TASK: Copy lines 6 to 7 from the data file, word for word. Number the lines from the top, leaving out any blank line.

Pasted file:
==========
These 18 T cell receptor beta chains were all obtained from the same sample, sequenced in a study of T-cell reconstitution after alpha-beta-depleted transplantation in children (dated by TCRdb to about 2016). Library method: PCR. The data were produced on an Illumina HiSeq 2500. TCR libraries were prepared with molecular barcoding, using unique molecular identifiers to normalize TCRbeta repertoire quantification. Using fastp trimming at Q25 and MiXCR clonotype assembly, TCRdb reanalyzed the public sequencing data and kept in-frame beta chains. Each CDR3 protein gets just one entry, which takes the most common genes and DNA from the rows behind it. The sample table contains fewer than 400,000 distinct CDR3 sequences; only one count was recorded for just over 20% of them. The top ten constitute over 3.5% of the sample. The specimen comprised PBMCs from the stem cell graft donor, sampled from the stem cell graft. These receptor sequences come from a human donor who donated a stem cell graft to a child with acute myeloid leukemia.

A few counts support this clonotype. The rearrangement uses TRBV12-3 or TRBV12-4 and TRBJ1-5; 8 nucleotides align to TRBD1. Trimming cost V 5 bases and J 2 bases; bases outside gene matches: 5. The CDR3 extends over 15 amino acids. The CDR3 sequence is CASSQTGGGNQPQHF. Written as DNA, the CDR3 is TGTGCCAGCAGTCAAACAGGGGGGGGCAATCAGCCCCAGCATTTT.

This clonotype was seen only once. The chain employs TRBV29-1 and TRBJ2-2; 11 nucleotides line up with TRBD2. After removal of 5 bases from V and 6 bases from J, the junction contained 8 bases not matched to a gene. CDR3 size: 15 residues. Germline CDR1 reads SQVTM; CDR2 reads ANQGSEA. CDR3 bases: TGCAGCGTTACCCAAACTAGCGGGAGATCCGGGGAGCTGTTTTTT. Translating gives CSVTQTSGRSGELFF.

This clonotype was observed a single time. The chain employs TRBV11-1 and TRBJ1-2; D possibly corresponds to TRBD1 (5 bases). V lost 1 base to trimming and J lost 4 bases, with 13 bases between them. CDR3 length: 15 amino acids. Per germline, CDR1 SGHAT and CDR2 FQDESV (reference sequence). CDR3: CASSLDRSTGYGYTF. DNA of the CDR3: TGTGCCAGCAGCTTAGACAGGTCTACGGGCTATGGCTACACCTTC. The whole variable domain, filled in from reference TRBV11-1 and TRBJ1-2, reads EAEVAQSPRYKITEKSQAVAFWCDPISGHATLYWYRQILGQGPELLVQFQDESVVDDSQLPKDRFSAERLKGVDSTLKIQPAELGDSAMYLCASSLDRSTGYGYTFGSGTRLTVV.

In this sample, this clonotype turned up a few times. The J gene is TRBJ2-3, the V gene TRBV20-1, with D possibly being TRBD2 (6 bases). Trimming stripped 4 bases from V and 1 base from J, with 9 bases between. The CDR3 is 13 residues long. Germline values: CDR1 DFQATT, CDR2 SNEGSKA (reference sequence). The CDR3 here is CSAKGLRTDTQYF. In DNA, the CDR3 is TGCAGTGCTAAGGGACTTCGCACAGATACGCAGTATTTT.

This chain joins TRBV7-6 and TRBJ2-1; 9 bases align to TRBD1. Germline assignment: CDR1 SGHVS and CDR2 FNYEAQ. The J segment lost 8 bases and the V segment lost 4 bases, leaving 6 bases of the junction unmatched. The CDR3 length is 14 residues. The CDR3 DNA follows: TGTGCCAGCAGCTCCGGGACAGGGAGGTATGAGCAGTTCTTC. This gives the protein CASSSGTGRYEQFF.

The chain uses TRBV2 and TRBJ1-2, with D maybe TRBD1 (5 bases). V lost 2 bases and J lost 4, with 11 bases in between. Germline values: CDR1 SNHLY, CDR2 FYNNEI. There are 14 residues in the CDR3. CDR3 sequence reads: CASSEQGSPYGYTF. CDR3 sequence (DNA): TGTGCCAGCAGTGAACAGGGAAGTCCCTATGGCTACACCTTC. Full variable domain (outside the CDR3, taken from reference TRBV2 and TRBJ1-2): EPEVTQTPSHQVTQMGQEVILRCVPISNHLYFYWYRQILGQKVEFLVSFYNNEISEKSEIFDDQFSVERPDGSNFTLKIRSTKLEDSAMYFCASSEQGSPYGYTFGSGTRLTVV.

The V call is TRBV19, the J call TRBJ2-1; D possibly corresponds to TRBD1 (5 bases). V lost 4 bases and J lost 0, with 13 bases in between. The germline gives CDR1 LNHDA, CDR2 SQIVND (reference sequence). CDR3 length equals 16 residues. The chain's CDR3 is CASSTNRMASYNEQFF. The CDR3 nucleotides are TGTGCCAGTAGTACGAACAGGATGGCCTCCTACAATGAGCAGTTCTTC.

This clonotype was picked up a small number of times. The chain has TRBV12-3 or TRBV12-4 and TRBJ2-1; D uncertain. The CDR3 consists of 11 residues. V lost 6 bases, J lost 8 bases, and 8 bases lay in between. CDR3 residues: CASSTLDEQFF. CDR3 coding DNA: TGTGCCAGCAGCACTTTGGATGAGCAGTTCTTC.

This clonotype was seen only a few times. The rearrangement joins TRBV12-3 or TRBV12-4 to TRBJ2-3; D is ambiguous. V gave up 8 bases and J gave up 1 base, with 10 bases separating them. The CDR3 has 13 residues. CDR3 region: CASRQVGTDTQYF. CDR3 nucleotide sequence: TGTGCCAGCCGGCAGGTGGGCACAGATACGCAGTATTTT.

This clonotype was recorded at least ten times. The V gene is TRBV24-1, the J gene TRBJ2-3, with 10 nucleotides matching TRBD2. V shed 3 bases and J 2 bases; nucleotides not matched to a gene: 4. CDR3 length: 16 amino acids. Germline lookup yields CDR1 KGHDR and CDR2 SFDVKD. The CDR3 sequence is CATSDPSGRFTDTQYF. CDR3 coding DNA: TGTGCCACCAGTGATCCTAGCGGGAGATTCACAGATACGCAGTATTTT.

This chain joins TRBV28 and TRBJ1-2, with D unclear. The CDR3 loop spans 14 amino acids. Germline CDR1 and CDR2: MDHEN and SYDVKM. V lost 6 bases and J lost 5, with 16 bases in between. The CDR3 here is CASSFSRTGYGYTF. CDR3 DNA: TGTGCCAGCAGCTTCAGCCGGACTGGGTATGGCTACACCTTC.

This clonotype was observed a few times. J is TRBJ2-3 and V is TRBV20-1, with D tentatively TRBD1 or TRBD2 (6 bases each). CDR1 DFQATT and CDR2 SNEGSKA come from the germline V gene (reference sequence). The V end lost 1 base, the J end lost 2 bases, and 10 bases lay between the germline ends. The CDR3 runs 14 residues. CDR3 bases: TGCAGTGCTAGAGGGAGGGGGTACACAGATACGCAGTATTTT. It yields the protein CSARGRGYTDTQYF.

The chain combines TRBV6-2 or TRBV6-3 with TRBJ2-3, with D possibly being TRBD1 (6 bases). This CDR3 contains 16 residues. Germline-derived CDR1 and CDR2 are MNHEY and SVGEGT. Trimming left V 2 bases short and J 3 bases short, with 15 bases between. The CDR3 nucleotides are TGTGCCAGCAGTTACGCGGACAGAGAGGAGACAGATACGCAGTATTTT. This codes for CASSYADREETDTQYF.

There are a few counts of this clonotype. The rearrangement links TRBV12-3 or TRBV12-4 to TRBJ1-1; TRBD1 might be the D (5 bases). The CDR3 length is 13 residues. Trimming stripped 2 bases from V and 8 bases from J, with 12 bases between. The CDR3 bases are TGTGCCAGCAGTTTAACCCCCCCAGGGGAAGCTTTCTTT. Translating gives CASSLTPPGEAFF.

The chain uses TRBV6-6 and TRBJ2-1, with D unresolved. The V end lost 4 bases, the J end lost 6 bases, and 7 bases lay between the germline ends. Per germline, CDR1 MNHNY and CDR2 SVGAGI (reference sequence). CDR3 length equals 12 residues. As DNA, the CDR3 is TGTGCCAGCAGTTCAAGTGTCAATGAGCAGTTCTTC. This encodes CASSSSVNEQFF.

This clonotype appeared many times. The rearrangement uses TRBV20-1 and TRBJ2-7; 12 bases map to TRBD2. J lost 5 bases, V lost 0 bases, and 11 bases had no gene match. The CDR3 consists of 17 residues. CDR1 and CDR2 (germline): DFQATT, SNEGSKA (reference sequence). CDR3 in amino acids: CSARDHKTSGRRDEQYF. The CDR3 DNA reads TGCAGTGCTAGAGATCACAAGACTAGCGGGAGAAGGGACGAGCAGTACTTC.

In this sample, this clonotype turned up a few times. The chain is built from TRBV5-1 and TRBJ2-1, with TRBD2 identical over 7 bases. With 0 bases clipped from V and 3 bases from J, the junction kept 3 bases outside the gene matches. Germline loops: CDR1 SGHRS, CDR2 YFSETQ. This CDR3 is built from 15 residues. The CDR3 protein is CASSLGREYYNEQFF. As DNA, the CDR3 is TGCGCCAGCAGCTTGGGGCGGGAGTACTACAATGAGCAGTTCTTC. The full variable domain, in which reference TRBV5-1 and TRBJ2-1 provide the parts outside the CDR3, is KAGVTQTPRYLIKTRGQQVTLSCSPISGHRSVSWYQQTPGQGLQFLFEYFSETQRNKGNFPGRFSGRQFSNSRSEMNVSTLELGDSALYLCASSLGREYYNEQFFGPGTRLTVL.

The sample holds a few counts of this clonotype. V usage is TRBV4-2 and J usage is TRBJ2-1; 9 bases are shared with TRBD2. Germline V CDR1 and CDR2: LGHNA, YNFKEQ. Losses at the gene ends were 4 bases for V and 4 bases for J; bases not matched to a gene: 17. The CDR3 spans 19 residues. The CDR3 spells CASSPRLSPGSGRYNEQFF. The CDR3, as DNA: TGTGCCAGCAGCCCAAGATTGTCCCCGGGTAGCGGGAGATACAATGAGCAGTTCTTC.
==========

This chain joins TRBV7-6 and TRBJ2-1; 9 bases align to TRBD1. Germline assignment: CDR1 SGHVS and CDR2 FNYEAQ. The J segment lost 8 bases and the V segment lost 4 bases, leaving 6 bases of the junction unmatched. The CDR3 length is 14 residues. The CDR3 DNA follows: TGTGCCAGCAGCTCCGGGACAGGGAGGTATGAGCAGTTCTTC. This gives the protein CASSSGTGRYEQFF.

The chain uses TRBV2 and TRBJ1-2, with D maybe TRBD1 (5 bases). V lost 2 bases and J lost 4, with 11 bases in between. Germline values: CDR1 SNHLY, CDR2 FYNNEI. There are 14 residues in the CDR3. CDR3 sequence reads: CASSEQGSPYGYTF. CDR3 sequence (DNA): TGTGCCAGCAGTGAACAGGGAAGTCCCTATGGCTACACCTTC. Full variable domain (outside the CDR3, taken from reference TRBV2 and TRBJ1-2): EPEVTQTPSHQVTQMGQEVILRCVPISNHLYFYWYRQILGQKVEFLVSFYNNEISEKSEIFDDQFSVERPDGSNFTLKIRSTKLEDSAMYFCASSEQGSPYGYTFGSGTRLTVV.